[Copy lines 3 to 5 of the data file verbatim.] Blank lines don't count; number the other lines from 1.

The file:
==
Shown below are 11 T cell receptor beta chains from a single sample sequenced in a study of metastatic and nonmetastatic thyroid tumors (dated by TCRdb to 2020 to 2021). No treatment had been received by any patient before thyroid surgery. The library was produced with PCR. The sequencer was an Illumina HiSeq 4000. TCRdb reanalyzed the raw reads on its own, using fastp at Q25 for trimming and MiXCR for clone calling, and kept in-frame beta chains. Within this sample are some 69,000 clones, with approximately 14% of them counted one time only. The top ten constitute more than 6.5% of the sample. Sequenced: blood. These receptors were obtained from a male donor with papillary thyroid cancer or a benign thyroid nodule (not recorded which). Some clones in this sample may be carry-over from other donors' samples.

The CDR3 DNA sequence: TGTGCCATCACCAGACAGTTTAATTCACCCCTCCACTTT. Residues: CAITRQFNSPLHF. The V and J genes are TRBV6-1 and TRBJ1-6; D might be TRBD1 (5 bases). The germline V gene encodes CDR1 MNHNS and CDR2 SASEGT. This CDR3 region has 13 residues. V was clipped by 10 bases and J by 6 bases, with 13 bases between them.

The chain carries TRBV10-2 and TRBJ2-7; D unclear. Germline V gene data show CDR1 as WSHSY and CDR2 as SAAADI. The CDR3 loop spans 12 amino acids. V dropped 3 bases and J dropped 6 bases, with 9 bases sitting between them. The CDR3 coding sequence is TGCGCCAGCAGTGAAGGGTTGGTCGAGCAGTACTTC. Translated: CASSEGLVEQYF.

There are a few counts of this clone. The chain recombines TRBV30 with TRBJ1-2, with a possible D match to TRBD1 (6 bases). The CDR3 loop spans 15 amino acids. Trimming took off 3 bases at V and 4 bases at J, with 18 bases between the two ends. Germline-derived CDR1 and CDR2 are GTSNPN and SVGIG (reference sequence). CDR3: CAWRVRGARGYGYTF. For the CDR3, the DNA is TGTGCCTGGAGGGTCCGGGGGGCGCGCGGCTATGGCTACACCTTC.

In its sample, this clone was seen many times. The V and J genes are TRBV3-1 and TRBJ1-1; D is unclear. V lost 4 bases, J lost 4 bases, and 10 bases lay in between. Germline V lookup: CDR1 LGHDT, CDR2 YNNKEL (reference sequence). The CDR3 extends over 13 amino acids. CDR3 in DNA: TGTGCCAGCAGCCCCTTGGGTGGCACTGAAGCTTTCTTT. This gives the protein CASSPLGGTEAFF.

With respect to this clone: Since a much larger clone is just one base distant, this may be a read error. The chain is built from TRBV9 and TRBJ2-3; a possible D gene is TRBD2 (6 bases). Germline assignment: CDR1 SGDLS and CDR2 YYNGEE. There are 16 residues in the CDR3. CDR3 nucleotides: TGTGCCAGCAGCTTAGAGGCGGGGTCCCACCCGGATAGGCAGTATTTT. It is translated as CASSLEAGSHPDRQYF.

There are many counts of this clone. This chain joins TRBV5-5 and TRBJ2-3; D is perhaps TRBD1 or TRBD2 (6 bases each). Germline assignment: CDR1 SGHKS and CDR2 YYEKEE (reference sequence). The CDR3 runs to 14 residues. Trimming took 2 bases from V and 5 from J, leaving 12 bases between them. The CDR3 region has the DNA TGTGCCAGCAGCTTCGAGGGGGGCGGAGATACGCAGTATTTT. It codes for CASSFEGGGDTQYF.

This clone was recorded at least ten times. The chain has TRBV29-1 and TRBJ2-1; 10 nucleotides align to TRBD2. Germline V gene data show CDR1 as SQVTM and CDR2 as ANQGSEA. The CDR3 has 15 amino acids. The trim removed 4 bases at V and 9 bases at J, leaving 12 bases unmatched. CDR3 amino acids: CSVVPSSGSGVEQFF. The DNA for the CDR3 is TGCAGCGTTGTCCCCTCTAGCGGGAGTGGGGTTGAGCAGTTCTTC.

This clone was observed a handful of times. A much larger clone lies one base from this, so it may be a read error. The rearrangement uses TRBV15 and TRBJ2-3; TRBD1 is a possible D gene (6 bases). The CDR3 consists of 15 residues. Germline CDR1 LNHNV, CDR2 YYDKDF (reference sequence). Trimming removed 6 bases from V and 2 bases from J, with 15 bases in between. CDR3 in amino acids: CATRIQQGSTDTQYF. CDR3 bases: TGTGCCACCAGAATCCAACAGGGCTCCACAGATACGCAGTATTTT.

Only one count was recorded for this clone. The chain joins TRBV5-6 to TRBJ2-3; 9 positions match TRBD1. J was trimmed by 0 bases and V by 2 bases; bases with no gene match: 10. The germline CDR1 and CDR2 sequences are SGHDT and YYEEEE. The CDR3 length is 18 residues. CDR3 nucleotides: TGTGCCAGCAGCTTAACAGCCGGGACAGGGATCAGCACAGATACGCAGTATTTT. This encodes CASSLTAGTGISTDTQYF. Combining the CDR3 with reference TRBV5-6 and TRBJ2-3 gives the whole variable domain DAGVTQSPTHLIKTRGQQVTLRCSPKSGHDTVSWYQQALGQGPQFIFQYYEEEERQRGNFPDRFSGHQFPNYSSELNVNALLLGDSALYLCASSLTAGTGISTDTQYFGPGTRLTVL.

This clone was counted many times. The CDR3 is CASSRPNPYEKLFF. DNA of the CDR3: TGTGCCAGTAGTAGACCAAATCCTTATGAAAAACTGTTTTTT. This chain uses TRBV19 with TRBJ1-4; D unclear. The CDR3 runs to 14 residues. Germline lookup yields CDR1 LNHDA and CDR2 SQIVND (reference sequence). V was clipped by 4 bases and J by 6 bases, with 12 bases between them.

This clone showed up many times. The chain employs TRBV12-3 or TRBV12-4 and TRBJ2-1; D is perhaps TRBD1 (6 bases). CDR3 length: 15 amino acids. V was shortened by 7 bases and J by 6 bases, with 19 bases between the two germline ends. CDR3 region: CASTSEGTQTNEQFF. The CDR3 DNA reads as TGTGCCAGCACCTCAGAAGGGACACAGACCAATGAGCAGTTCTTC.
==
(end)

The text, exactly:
The chain carries TRBV10-2 and TRBJ2-7; D unclear. Germline V gene data show CDR1 as WSHSY and CDR2 as SAAADI. The CDR3 loop spans 12 amino acids. V dropped 3 bases and J dropped 6 bases, with 9 bases sitting between them. The CDR3 coding sequence is TGCGCCAGCAGTGAAGGGTTGGTCGAGCAGTACTTC. Translated: CASSEGLVEQYF.

There are a few counts of this clone. The chain recombines TRBV30 with TRBJ1-2, with a possible D match to TRBD1 (6 bases). The CDR3 loop spans 15 amino acids. Trimming took off 3 bases at V and 4 bases at J, with 18 bases between the two ends. Germline-derived CDR1 and CDR2 are GTSNPN and SVGIG (reference sequence). CDR3: CAWRVRGARGYGYTF. For the CDR3, the DNA is TGTGCCTGGAGGGTCCGGGGGGCGCGCGGCTATGGCTACACCTTC.

In its sample, this clone was seen many times. The V and J genes are TRBV3-1 and TRBJ1-1; D is unclear. V lost 4 bases, J lost 4 bases, and 10 bases lay in between. Germline V lookup: CDR1 LGHDT, CDR2 YNNKEL (reference sequence). The CDR3 extends over 13 amino acids. CDR3 in DNA: TGTGCCAGCAGCCCCTTGGGTGGCACTGAAGCTTTCTTT. This gives the protein CASSPLGGTEAFF.